Naturally there will be objections but on balance this is probbaly the simplest and fairest solution to a difficult issue. After all if one can afford to purchase an expensive house then you should be able to cover the running costs; alternatively don't buy the property, it really is very simple


Mansion Tax Acceptable Idea With Shambolic Presentation

Tags: , | Categories: Bank of England | UK Government

Nick Boles (Planning Minister) seems to have let the cat out of the bag about migrants accounting for almost half of the housing demand in the UK

But then we all knew there was a clear link anyway, despite denials by previous Governments and any reasoned debate being shut down by the PC brigade with accusations of racism whenever the argument went against them

Is this more about a flawed immigration policy over the past 10-20 years rather than flagging house building? An immigration policy which everyone now acknowledges was wrong; although, rather late in the day after any potential damage has been done

The solution being put forward is to develop large swathes of the English countryside (further 2-3%) in order to redress the balance.

Mr Boles mantra seems to be '.. everyone has a right to live somewhere that is not just affordable but that is beautiful and has some green space nearby ..' and that this is a '.. basic moral right, like healthcare and education ..'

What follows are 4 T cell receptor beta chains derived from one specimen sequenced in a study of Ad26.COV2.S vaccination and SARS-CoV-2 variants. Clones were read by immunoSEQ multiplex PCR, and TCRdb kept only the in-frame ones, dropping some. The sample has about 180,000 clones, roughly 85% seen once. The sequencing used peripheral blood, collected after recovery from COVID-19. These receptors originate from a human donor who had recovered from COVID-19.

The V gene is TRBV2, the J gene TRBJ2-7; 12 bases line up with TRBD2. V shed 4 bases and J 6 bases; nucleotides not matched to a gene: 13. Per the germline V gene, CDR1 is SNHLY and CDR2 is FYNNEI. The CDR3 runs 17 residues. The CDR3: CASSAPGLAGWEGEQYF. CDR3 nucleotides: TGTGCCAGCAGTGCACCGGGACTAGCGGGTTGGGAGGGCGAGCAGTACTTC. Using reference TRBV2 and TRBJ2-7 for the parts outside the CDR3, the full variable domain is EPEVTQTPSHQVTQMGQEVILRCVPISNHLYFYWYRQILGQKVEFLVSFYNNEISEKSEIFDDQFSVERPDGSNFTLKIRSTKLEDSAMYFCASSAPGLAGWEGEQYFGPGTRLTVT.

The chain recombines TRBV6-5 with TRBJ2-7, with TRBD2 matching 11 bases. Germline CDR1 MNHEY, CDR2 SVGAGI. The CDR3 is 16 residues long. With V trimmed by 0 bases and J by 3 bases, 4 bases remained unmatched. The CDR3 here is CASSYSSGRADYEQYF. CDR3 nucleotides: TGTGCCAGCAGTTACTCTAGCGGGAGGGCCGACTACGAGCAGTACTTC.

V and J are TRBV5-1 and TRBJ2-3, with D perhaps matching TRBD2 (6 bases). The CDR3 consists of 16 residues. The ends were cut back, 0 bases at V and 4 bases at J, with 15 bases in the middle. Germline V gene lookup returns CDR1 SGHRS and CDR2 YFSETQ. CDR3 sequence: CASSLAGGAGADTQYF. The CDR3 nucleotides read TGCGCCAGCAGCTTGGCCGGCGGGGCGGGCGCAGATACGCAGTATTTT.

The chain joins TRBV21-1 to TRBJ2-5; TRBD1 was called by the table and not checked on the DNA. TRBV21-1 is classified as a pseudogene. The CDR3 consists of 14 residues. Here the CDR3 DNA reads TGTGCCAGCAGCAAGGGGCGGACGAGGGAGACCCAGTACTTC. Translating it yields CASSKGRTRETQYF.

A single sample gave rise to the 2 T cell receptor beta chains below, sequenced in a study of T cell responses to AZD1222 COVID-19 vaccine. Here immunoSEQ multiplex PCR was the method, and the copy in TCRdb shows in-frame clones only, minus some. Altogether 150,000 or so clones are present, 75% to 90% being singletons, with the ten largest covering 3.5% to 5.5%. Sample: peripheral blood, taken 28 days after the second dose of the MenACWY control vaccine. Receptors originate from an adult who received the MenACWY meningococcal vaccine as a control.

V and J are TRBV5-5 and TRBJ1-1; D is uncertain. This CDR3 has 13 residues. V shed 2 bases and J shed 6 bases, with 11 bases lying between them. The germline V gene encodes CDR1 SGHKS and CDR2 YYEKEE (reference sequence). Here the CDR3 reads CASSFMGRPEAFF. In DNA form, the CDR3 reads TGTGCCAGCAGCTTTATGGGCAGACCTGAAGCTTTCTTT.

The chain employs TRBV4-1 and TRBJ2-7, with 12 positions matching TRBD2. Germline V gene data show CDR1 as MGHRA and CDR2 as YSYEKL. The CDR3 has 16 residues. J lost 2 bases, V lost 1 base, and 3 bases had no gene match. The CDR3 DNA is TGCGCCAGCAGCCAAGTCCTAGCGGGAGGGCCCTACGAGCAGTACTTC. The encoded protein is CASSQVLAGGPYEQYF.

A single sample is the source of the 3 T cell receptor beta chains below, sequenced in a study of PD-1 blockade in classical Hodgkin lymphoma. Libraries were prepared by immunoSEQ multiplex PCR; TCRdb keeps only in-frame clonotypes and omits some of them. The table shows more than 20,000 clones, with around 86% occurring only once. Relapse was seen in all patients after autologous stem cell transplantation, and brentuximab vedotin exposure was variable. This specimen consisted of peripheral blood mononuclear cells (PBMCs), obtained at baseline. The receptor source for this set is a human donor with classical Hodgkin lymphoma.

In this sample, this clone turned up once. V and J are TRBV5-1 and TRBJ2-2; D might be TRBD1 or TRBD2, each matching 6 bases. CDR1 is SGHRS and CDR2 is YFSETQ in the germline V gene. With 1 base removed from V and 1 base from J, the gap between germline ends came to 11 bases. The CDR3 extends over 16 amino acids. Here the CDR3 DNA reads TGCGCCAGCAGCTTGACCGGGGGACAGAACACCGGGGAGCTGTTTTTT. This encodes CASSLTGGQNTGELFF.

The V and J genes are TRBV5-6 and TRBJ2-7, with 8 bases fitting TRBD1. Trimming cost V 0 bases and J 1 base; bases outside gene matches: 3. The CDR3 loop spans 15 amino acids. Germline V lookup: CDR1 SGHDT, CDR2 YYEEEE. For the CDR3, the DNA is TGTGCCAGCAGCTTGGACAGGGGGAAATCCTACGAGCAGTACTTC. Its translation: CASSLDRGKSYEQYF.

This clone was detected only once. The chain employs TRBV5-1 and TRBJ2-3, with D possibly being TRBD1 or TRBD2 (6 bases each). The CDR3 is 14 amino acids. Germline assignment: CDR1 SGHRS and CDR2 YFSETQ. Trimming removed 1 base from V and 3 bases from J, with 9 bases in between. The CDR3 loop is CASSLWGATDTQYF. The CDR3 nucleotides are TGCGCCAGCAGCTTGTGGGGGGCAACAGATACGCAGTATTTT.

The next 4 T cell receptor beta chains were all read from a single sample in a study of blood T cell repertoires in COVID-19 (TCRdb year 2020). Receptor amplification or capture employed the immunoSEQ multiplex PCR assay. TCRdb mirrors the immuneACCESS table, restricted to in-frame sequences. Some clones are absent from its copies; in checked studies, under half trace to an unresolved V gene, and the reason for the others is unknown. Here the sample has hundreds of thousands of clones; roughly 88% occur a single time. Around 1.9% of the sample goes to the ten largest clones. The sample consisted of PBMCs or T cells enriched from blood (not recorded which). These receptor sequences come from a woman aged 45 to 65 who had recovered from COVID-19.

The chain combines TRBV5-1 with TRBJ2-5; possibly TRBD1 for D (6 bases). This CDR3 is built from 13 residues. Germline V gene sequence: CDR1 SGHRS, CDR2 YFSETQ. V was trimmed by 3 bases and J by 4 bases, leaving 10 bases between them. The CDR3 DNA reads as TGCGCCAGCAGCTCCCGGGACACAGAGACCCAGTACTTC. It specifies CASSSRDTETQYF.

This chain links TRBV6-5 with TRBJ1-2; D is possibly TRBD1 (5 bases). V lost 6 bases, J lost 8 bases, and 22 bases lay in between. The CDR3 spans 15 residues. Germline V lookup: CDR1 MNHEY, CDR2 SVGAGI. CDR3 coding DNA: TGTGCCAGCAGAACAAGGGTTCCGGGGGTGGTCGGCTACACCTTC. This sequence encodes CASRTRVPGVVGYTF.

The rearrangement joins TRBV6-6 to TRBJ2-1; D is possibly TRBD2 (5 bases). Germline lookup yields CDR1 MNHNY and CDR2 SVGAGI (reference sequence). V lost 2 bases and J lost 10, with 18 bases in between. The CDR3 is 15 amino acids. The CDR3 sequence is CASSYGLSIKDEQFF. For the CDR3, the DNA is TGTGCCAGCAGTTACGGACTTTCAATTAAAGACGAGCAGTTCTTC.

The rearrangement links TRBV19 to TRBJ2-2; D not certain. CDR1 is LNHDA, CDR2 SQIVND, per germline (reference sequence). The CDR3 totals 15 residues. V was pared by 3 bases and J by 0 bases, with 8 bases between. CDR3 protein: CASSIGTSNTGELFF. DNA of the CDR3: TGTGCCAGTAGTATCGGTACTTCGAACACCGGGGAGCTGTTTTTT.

Get real Mr Boles! This is another crackpot idea from a transitory politician who does not have to live with the long term results of his policies. The countryside is a finite resource and one cannot keep eroding it every time there is a problem in another area that politicians do not really wish to address, because eventually it will be exhausted - and then what? Or do you really care because by that time you will have made your mark and be long gone ...!

Quite apart from the fact that one is potentially removing productive land out of growing crops. Taking this approach to it's logical conclusion it results in housing at the expense of food - not an advised policy. Or does Mr Boles intend to rely upon food imports to compensate for any shortfall; so that the country can be held to ransom in the future?

But the problem is this approach may be a solution to todays issues, however, without a radical change in the immigration policy the problems will simply recur again in 10 or 20 years time. At the end of the day there is not enough green space to be concreted over every time politicians try for 'quick fixes' rather than addressing the underlying problems. The country really needs sustainable well though out solutions and NOT quick fixes to these issues which take the easy way out!

Furthermore, nothing has been said to address the huge inflow of foreign nationals under the EU 'open door' policy or chucking out those who are here illegally and have overstayed their welcome; other than to offer yet another amnesty because they cannot be found and our border controls are either hopeless or massively under resourced

Every aspect (housing, food, population etc.) forms part of the equation and must operate in harmony, otherwise the whole thing is out of balance and one ends up sacrificing one aspect to satisfy the demands of another. This is what politicians simply fail to grasp and is also in part why the UK & rest of the world is such chaos at the present time.

Tags: | Categories: UK Government